Budgerigars have become incredibly popular as pets because of their lovable and sociable personalities. They are often known by their nickname “budgies”, or by the name parakeet in United States. On top of that, they are highly clever birds, capable of mimicking the phrases said by their human companions. If you keep one of them as a pet, you might be interested in learning more about budgie’s senses, and that’s exactly what we’ll talk about in this article!
At the end, stay tuned for some fun facts about budgies to help you learn even more about this well-loved species.
Budgies have excellent daytime vision. They can process more images per second than humans, and can even see into the ultraviolet spectrum! This opens up even more colors and subtle color variations to them, and helps them choose a mate with the most vibrant feathers.
Their eyes are located on the sides of their head. This means they don’t have a very good view of what is directly in front of them, but they can see a wide view on either side. While this may seem strange to us front-eyed humans, it is a big help in the bird world to have wider eyesight to notice if a predator is trying to sneak up on you. You may notice when your budgie is trying to get a good look at something, it will tilt its head and use one eye to see it.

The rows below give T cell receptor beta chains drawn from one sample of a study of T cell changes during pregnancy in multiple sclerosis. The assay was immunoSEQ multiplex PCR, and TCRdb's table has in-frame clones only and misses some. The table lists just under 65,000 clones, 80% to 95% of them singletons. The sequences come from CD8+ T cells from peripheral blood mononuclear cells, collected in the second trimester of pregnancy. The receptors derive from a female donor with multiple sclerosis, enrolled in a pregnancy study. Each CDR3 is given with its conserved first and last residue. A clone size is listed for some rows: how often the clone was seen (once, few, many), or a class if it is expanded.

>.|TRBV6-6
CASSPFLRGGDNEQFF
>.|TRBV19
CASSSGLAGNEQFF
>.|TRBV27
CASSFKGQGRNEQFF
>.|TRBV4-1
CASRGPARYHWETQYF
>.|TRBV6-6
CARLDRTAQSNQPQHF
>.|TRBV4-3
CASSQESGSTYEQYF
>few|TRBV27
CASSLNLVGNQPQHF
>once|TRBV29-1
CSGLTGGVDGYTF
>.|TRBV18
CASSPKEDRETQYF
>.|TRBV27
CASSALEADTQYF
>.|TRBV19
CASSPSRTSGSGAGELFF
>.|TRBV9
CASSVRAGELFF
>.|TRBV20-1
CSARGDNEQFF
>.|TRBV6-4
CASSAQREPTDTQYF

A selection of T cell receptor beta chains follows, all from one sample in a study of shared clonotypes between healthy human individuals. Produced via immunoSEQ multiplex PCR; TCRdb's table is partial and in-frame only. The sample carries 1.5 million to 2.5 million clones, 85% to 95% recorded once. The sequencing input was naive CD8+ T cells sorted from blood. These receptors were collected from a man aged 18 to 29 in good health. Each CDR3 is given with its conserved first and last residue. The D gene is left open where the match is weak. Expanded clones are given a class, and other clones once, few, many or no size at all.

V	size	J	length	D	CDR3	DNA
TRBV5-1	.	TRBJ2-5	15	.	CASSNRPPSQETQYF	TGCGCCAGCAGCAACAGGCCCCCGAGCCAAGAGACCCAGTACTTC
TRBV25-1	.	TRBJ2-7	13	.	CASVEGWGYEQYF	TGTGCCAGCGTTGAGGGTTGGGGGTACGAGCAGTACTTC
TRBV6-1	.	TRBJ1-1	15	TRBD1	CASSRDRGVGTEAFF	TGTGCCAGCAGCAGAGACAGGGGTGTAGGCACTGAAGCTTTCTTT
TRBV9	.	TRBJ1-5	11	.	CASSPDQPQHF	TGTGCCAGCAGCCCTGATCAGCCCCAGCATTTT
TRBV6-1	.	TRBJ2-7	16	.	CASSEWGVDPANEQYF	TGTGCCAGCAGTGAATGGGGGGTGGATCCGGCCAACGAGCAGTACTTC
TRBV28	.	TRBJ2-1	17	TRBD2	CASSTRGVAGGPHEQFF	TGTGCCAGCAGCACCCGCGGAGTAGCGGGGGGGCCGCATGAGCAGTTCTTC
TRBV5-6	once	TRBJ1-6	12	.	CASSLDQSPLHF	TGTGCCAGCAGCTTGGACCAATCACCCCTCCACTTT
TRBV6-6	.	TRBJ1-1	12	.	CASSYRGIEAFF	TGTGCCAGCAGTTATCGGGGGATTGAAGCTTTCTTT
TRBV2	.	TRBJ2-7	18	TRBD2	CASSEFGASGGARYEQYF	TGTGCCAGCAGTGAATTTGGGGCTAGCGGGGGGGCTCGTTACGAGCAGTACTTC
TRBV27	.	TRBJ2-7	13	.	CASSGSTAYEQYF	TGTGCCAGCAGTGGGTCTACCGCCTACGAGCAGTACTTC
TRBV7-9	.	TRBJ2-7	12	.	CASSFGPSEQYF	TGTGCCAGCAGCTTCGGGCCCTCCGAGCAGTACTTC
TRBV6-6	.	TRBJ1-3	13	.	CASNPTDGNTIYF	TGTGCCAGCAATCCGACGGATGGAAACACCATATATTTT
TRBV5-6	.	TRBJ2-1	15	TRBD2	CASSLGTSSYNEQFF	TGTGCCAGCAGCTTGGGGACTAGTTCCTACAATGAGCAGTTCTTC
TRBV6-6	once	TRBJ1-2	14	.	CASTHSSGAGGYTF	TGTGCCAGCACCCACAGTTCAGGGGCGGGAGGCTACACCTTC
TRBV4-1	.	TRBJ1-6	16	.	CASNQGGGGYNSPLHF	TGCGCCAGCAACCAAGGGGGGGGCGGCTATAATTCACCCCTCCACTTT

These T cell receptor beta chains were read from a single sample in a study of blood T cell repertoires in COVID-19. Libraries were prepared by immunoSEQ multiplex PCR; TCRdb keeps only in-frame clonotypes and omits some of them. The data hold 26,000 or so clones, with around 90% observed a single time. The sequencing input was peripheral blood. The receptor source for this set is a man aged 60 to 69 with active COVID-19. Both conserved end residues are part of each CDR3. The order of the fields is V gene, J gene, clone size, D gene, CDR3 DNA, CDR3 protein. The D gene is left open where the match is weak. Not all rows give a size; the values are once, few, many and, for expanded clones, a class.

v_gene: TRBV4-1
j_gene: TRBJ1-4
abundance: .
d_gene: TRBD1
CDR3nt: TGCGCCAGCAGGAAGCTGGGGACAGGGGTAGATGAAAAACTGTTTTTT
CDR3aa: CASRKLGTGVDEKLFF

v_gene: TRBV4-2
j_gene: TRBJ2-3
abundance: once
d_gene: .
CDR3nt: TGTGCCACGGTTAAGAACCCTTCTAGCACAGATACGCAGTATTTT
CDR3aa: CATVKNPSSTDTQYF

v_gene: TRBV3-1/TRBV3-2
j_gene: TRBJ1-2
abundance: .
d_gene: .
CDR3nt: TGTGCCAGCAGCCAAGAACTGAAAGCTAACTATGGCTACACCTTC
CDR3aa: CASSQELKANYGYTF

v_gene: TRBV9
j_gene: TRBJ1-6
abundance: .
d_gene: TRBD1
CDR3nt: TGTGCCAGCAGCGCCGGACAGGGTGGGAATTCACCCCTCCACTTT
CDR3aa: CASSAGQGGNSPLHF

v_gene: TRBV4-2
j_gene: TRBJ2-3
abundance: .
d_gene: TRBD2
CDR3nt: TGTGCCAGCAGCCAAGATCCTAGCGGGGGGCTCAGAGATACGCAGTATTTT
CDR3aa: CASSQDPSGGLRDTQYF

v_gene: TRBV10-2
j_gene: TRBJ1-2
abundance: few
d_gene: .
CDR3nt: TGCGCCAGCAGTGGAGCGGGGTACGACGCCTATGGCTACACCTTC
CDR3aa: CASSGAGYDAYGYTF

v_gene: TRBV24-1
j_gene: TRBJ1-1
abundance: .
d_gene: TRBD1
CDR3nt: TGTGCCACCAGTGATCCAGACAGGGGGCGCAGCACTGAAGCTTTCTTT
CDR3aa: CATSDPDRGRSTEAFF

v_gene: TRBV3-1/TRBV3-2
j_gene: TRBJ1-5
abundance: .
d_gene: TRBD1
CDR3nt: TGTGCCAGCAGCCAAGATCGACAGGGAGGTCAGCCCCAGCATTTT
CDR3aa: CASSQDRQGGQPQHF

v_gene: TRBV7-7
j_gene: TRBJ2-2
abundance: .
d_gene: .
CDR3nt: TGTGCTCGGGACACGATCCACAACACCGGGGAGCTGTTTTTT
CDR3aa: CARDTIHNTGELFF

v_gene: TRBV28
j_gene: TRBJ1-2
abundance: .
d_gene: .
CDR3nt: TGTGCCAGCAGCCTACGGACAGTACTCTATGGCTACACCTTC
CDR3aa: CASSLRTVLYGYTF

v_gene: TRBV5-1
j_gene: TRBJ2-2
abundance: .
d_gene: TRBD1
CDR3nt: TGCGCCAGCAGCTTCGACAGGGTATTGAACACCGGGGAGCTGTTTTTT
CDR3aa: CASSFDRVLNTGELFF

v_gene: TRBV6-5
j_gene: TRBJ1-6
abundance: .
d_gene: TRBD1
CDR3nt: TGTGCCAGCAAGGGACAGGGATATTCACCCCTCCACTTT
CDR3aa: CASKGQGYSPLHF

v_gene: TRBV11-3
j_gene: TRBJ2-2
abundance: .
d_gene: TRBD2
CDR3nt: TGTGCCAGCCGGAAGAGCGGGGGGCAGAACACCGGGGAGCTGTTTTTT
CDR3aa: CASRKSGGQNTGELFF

Humans cannot dilate their pupils at will, it just happens as a response to the amount of light we are seeing. But budgies can! You may see them rapidly dilate their pupils from large to small several times in a row. This is called “eye-pinning” and can be used to reflect their mood. Feeling happy, excited or curious has been linked to eye-pinning, but also anger or fear. The more you study your budgie, you should be able to eventually use eye-pinning to help you understand how they are feeling.
Although budgies’ ears aren’t particularly noticeable, they can hear sounds just like other animals. The ears of birds aren’t easily visible as they are small openings hidden beneath their feathers. However, these tiny holes play a major part in their ability to sense and distinguish various sounds in their surroundings.
However, their hearing isn’t considered one of their most highly developed senses, as they can only detect and recognize sounds within a limited range of frequencies, specifically between 200 and 8,500 hertz. This means that their auditory systems can perceive a wide range of avian sounds of very high pitches.
But when it comes to lower sounds, such as ocean waves or the rumble of a passing truck, they may encounter difficulty in hearing them. According to studies, unlike other birds like chickens, budgies can’t detect infrasound, which is a low-frequency sound that humans can hear.
Budgies have a sense of smell, although they don’t rely on it as much as their sense of sight and hearing. The number of olfactory cells in their system is significantly lower, measuring around 130,000, compared to the human scent cells, which amount to about five or six million.
So by our standards, their sense of smell isn’t very good. They can still smell food, but only when very close to it. They rely much more on their sight to notice food, and even to know whether the food is fresh or rotten.